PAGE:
In the US overnight, Jerome Powell and his US Fed cronies torpedoed the market again with a 25 basis point rate hike that we all knew was coming, but which still managed to shock Wall Street into a steep sell off.

But… there were some encouraging signs that this could be the last hike, at least for a little while, from The Fed, reports Earlybird Eddy Sunarto this morning.

“Events in the banking system over the past two weeks are likely to result in tighter credit conditions for households and businesses, which would in turn affect economic outcomes,” Powell said, after wiping his mouth on the curtains and glancing around the room to make sure he hadn’t forgotten his wallet.

“It is too soon to determine the extent of these effects, and therefore too soon to tell how monetary policy should respond,” he added, patting his pockets to make sure his phone hadn’t been stolen.

“As a result, we no longer state that we anticipate that ongoing rate increases will be appropriate to quell inflation. Instead, we now anticipate that some additional policy firming may be appropriate,” he snarled menacingly, brandishing an egg-beater and diving out the 9th-floor window to land with a spry thud on the roof of his Official US Fed limo parked out front.

The upshot of the rate hike: All three major US indexes – the S&P 500, Dow Jones and Nasdaq – fell by around 1.6% each, because herd mentality is a bitch.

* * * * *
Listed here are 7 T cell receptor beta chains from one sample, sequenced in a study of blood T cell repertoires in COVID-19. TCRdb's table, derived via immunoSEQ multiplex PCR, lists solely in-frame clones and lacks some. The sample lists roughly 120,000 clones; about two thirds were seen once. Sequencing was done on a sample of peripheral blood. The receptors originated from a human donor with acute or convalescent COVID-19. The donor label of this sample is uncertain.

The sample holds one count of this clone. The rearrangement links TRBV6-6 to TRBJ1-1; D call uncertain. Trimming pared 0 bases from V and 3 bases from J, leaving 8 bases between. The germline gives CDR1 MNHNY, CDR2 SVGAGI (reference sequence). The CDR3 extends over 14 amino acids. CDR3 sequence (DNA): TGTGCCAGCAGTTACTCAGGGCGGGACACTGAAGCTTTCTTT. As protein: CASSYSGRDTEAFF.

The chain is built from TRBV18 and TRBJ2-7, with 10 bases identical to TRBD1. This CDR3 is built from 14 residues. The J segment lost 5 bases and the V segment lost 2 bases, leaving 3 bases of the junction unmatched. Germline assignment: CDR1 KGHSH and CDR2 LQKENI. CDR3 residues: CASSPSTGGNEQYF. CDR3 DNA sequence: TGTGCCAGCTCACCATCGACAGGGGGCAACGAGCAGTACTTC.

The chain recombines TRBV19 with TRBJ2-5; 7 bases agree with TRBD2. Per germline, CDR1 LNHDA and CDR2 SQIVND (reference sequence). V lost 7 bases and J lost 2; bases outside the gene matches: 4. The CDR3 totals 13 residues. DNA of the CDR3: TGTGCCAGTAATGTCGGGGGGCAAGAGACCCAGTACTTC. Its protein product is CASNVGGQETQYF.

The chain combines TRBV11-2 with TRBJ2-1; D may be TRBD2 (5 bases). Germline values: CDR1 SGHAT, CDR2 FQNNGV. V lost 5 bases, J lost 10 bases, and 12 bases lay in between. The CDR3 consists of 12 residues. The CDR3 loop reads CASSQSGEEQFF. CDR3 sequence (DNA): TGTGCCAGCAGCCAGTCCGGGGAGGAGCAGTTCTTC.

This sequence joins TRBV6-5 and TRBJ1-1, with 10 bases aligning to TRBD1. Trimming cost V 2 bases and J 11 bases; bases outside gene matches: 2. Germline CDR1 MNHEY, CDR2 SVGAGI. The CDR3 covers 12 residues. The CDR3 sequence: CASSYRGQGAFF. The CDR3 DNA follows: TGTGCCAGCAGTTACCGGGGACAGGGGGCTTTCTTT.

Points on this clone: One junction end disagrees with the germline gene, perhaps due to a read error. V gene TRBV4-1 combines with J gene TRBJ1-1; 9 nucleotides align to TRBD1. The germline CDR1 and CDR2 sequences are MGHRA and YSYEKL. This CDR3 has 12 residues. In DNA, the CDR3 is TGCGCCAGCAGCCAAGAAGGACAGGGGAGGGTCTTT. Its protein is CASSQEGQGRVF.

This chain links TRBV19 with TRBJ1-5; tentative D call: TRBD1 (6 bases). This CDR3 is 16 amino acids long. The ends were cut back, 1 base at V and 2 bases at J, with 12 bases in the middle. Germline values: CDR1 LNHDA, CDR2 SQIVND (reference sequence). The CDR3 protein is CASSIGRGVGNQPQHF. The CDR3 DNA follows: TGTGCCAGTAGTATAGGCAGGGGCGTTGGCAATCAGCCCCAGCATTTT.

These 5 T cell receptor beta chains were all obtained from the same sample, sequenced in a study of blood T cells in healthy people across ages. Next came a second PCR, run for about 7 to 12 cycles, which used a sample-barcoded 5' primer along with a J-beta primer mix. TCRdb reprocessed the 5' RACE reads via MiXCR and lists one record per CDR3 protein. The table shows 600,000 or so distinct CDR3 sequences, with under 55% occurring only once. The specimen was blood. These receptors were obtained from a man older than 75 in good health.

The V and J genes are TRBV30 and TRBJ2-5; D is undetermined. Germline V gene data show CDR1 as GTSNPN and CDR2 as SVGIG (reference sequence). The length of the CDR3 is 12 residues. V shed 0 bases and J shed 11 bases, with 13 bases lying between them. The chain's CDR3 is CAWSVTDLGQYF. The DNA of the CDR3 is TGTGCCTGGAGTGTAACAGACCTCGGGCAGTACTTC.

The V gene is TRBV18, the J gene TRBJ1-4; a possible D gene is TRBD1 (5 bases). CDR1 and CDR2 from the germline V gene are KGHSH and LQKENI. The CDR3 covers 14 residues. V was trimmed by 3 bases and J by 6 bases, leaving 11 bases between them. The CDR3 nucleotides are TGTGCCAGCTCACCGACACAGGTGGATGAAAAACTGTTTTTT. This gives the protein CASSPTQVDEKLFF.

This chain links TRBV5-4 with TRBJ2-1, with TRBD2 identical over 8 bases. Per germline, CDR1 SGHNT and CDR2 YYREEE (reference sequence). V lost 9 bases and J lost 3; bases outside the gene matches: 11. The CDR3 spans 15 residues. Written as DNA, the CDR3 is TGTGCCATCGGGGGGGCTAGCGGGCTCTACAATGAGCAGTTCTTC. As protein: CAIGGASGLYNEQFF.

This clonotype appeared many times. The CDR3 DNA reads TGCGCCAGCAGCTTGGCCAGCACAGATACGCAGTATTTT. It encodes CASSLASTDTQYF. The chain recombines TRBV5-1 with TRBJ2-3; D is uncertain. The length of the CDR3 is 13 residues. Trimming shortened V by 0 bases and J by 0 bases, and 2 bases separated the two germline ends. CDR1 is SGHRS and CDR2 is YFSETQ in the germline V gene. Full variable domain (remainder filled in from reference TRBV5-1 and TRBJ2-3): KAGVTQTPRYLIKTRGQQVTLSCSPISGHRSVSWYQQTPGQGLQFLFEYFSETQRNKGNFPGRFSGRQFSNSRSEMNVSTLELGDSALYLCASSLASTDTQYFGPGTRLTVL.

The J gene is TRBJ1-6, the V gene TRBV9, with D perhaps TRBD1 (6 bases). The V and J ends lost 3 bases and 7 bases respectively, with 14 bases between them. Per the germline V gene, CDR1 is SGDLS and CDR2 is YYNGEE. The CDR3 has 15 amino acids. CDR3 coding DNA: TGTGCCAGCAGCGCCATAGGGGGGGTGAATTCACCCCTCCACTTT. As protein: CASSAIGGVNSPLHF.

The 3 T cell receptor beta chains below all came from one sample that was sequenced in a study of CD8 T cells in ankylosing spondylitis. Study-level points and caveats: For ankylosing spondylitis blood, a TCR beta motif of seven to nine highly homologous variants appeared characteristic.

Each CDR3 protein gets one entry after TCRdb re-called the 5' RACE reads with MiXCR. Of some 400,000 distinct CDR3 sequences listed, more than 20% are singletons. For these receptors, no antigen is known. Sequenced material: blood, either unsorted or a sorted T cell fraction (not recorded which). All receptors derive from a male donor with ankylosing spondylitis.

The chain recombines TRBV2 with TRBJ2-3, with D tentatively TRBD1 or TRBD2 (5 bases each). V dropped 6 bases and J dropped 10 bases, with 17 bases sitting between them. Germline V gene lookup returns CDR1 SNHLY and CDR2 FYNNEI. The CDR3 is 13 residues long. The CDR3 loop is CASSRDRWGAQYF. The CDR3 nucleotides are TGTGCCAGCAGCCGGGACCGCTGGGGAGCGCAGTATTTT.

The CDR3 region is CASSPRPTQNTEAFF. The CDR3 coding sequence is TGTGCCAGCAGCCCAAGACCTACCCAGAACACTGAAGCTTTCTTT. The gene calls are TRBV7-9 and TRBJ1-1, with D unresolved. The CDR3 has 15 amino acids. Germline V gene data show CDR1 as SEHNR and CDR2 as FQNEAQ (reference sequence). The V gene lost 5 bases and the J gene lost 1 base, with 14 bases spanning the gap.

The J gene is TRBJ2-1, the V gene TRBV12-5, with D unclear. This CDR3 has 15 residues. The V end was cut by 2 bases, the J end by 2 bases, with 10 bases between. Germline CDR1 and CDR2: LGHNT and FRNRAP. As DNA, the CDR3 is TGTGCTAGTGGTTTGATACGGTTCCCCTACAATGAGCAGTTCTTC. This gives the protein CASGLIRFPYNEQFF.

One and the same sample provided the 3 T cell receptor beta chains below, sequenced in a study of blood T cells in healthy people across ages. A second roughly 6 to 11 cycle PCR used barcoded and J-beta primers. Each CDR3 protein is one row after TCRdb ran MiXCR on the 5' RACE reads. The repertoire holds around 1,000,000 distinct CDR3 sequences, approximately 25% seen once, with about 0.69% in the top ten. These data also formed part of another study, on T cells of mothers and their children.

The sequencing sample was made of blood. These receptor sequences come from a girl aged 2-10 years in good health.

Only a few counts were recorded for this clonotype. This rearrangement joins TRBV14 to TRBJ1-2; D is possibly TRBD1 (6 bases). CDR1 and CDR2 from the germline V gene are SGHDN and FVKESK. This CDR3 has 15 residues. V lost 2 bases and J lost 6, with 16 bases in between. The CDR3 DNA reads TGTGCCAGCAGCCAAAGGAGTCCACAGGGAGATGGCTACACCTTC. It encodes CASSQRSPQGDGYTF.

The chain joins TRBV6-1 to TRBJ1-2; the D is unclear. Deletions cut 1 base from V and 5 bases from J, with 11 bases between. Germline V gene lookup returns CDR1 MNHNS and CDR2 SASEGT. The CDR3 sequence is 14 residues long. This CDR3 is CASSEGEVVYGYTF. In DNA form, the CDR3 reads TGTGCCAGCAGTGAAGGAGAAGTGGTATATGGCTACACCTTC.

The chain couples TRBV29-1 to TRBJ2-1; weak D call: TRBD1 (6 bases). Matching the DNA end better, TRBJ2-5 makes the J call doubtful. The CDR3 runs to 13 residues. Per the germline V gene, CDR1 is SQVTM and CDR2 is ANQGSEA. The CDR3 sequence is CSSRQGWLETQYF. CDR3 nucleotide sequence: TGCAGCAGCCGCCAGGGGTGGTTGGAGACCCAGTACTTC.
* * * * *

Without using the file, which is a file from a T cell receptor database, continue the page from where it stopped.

In Japan, the Nikkei has dropped 0.57% this morning on news that Pizza Hut has released a new menu offering, called the “Pakuchi Sugite Kusa” – literally translated, it means “Too Much Coriander Pizza”.

If you don’t believe me, here’s a 12-minute video of a chubby dude with terrible hair eating one, and being very Japanese while doing so.



And, in case you’re wondering “how much coriander on a pizza is too much coriander?”, the correct answer is “any”.

(Don’t @ me. You know it’s true.)

In China, Shanghai’s market has dipped 0.21% this morning due to ouright naked fear, while in Hong Kong the Hang Seng is flat, but losing ground.

In cryptoland, The Fed’s rate hike appears to have knocked some wind out of everyone’s sails – again, even though we all saw it coming a mile off – shaking BTC and the rest of a majors lower overnight.